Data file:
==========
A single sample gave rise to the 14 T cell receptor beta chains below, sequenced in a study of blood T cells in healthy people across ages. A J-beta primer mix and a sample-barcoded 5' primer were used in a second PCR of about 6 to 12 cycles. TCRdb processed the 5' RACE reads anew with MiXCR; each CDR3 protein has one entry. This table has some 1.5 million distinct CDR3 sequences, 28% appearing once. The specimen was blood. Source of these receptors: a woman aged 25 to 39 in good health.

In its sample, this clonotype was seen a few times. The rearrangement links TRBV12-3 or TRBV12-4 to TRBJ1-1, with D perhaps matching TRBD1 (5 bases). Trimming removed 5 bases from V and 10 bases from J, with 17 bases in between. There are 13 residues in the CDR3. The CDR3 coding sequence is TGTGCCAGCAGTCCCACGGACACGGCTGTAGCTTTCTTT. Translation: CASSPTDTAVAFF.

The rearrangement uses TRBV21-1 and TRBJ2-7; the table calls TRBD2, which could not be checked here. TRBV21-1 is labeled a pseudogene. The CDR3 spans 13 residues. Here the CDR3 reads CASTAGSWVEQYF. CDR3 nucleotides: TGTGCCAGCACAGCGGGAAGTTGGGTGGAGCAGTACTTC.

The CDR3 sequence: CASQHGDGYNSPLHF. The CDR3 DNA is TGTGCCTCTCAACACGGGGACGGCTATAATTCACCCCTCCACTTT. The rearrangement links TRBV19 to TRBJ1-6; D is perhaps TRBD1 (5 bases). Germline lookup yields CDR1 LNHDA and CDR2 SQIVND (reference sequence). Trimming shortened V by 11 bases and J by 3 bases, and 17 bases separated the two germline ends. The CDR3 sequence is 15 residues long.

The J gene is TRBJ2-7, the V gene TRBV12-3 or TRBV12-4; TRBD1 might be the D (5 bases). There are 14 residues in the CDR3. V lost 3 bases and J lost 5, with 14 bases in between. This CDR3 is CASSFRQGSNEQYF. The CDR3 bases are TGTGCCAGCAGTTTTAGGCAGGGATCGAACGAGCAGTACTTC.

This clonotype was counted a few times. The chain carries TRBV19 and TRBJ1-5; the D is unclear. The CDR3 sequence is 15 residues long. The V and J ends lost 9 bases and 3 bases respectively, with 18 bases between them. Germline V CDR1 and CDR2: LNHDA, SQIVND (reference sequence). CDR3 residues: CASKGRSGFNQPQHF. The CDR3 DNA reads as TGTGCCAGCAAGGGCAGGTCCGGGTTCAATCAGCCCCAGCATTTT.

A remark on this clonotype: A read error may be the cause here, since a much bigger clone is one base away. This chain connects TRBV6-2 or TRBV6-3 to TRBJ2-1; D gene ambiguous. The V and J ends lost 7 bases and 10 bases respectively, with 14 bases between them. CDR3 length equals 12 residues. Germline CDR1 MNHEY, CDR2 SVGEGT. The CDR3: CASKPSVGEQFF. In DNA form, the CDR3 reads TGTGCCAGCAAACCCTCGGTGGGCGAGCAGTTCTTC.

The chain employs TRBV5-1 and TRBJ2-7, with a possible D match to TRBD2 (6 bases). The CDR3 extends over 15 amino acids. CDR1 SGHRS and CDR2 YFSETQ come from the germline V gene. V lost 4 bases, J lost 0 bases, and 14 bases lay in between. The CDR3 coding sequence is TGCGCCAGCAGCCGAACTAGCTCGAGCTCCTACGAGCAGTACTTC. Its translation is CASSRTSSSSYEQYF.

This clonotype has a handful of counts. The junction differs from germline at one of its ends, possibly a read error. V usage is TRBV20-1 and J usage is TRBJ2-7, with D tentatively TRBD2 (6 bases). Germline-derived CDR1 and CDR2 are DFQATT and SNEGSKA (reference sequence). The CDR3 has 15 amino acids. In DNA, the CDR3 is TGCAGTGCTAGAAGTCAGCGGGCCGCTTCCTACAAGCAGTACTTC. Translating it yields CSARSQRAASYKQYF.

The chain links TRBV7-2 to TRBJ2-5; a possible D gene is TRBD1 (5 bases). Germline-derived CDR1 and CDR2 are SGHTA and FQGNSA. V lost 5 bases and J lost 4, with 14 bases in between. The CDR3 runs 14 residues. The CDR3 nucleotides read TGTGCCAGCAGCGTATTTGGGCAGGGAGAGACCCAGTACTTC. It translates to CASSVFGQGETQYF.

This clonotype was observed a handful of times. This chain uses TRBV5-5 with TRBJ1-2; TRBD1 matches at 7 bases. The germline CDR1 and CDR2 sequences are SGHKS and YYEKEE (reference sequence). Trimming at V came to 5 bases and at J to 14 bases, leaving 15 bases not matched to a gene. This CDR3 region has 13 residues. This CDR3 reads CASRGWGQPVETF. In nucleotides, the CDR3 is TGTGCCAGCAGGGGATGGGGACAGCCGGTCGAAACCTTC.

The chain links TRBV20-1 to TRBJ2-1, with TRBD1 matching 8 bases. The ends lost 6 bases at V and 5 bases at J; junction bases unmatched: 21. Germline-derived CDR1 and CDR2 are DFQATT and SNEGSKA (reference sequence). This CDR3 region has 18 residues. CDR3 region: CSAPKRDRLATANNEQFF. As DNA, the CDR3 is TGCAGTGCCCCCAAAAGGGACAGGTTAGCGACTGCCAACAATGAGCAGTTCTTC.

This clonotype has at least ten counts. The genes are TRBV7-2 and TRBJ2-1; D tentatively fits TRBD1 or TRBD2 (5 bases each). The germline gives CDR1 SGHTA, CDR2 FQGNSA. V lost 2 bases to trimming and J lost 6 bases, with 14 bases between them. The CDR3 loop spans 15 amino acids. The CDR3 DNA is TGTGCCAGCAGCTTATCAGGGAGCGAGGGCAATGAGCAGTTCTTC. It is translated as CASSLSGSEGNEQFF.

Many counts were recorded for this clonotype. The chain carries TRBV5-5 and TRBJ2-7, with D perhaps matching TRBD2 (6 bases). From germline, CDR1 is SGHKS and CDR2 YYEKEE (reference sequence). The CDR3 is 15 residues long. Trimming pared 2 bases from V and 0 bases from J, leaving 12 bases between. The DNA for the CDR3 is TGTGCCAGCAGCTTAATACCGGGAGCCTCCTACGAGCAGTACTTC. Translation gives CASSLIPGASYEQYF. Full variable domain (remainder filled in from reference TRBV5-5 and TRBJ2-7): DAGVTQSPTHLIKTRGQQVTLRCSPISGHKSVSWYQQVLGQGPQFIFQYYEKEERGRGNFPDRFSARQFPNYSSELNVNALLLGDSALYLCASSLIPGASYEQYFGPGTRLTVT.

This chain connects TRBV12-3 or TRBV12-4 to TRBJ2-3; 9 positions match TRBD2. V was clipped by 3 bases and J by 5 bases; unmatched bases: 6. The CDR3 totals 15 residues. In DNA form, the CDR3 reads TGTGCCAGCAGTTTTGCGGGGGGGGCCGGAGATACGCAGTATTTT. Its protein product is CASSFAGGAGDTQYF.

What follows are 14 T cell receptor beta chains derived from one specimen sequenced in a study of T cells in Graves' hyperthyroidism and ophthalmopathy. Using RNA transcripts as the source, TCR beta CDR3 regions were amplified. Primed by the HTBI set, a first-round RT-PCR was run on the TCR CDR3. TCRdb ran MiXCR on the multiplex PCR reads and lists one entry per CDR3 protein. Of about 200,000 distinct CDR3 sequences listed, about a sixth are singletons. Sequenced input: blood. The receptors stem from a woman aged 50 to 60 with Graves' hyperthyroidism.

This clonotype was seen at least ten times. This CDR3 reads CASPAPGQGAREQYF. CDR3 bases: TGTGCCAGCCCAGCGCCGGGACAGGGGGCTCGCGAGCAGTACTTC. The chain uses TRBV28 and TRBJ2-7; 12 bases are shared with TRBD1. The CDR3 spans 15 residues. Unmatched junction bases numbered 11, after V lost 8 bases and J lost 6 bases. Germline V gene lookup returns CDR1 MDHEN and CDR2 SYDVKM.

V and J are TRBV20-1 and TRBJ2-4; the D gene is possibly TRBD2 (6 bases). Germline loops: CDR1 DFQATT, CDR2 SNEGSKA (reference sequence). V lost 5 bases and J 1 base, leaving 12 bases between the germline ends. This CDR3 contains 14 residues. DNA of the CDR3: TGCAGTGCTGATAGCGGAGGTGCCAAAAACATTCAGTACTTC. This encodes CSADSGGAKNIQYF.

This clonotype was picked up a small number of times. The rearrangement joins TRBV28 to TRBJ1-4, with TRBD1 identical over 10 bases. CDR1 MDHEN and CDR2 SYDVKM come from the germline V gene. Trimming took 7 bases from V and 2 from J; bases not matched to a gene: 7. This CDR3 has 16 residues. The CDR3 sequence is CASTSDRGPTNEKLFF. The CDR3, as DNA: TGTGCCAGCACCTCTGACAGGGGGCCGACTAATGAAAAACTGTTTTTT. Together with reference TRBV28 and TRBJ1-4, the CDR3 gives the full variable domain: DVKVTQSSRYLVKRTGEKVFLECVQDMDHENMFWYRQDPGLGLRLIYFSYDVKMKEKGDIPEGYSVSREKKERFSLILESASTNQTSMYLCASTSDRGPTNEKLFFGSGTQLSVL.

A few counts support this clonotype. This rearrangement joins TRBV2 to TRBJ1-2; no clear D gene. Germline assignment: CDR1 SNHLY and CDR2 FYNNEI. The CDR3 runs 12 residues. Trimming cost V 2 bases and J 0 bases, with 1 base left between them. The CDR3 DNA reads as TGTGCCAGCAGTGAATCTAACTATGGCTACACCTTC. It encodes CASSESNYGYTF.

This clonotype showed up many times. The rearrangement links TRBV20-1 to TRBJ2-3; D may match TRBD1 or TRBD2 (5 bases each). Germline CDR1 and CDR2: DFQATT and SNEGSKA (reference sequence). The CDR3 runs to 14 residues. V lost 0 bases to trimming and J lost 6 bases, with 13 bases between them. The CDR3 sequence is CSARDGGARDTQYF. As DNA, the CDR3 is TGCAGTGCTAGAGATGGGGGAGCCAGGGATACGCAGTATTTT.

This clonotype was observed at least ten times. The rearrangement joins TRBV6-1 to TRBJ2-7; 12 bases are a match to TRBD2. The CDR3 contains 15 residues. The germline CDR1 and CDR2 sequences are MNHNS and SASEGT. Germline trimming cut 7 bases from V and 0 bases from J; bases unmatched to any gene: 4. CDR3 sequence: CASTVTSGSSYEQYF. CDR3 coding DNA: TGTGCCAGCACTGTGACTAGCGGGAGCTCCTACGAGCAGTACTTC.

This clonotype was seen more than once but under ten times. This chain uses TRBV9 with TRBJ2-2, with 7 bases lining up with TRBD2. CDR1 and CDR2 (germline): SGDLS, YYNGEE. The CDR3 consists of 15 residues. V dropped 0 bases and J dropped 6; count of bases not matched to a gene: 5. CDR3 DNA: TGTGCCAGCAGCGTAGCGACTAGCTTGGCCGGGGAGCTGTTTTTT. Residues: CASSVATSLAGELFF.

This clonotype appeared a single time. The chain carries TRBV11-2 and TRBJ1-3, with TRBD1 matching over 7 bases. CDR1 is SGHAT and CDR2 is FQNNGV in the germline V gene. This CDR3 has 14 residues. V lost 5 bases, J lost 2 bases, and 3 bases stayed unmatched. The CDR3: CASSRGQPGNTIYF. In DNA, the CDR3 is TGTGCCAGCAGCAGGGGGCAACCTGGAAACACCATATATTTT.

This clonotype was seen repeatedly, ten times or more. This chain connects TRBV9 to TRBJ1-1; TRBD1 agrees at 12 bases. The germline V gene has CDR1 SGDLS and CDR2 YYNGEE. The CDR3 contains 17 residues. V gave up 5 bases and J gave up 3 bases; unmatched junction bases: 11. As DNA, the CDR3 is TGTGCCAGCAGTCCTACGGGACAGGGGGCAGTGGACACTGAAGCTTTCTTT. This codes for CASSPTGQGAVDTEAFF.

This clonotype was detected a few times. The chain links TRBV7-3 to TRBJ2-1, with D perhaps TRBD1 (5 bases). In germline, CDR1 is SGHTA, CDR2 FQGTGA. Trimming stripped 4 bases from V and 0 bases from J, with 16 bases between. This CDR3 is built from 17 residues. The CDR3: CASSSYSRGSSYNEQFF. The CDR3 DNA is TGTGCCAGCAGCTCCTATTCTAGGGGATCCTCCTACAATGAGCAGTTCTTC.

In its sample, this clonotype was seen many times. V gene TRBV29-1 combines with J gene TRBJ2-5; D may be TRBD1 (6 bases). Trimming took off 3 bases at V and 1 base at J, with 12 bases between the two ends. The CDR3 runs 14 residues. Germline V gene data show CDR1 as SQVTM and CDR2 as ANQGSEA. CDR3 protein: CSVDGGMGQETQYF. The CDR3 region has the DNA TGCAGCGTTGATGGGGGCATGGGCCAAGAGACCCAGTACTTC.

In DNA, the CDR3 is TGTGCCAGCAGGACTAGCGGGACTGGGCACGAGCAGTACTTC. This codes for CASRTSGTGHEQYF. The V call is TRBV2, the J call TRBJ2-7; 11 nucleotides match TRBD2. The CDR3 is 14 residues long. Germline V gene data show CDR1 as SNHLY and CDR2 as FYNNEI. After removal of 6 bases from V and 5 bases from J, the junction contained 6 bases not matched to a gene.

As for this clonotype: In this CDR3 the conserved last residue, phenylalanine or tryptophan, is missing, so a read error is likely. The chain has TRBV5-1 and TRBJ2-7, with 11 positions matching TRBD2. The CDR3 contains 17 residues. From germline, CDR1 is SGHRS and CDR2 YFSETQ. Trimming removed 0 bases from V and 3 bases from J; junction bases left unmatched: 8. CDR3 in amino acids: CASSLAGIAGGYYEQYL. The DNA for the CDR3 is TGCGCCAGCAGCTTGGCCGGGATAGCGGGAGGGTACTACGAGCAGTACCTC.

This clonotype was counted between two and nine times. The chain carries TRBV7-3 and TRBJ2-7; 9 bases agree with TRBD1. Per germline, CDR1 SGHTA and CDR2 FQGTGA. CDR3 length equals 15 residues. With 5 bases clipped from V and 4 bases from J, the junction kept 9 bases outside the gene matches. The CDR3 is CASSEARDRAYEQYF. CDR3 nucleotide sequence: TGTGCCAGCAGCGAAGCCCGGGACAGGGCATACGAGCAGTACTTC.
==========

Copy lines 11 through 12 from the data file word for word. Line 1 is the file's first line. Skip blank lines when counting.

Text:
This clonotype was observed a handful of times. This chain uses TRBV5-5 with TRBJ1-2; TRBD1 matches at 7 bases. The germline CDR1 and CDR2 sequences are SGHKS and YYEKEE (reference sequence). Trimming at V came to 5 bases and at J to 14 bases, leaving 15 bases not matched to a gene. This CDR3 region has 13 residues. This CDR3 reads CASRGWGQPVETF. In nucleotides, the CDR3 is TGTGCCAGCAGGGGATGGGGACAGCCGGTCGAAACCTTC.

The chain links TRBV20-1 to TRBJ2-1, with TRBD1 matching 8 bases. The ends lost 6 bases at V and 5 bases at J; junction bases unmatched: 21. Germline-derived CDR1 and CDR2 are DFQATT and SNEGSKA (reference sequence). This CDR3 region has 18 residues. CDR3 region: CSAPKRDRLATANNEQFF. As DNA, the CDR3 is TGCAGTGCCCCCAAAAGGGACAGGTTAGCGACTGCCAACAATGAGCAGTTCTTC.